1. Yeah, and under immediate bankruptcy, Obama’s backers might have taken a well-deserved bath.

    2. It’s called “encouraging private investment”, something I thought littlebratarians supported. Little did I know that you wanted government to be favored over private investors.

      If you know you’re first in line to get paid back in the unlikely event of a bankruptcy, you’re more likely to invest.

      1. God Damn you are fucking retarded.

        1. mustard might just be connected to one of the cronies of this administration.

          Wait, which do we assume first? Corrupt or stupid? Dammit, I always forget…

        2. I’m not the retarded one in this conversation.

          “Intelligent people talk about ideas, mediocre people talk about events, dumb people talk about people.”

          Eleanor Roosevelt

          1. “Corrupt shitheels change the subject!”
            Rod Blagojevich

            1. “Mustard is a condiment and also a Colonel.” -Alexander Pope

              1. “Among the many misdeeds of the British rule in India, history will look upon the act allowing idiots to comment using condiments for handles as the blackest.” -Gandhi.

                1. You win this time, Britt!

                2. Check out the big brain on Briiiitttt!

          2. Oh, look!
            Quotation from noted intellect Eleanor Roosevelt!
            Uh, sorry. Anyone dumb enough to marry FDR isn’t worth listening to.

          3. Quoting Elanor Roosevelt as an authority on anything is a about as dumb as you can get.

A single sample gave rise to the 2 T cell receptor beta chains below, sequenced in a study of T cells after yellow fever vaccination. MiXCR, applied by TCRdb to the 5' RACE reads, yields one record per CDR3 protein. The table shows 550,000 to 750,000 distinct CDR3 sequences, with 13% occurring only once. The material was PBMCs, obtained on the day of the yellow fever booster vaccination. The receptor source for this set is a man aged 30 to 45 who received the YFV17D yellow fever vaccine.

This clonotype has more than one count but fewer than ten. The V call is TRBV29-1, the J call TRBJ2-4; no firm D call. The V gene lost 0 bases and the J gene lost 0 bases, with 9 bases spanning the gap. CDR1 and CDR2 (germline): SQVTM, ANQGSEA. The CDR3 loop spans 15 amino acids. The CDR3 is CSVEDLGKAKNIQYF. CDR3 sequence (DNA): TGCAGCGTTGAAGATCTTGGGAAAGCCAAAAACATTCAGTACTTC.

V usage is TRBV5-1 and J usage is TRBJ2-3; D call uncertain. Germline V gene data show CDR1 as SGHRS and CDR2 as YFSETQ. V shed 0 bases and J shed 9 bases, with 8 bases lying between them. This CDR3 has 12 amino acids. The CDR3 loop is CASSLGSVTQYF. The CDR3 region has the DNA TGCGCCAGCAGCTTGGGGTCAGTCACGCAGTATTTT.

4. I’m not the retarded one in this conversation.

            Yes you are.

      2. dude,
        you are missing the point. A story about someone maybe having difficulty in securing a loan FOR HIS 5TH HOME is not indicative of anything. Hell, I bought a condo with cash but it was not my 5th property. This is bad journalism.

      3. It’s called “encouraging private investment”

        It’s called cronyism, dipshit. And when the government is playing on the Green Energy roulette wheel (which they shouldn’t be doing in the first place) with my money, yes, I want them to be the first to get it back.

      4. mustard|9.16.11 @ 9:56PM|#
        “It’s called “encouraging private investment”, something I thought littlebratarians supported.”

        And you call that “thought”!?
        No wonder you’re a troll.

  7. I’m wondering about what distortions could exist in the mortgage market to make it appear that getting a mortgage was (or as the article seems to be arguing should be) a more valuable way to acquire a property than acquiring it outright, when you have the spare money to do so? I mean I’m not great at economics, but what exactly is that saying? That debt is somehow better than a fully-owned asset?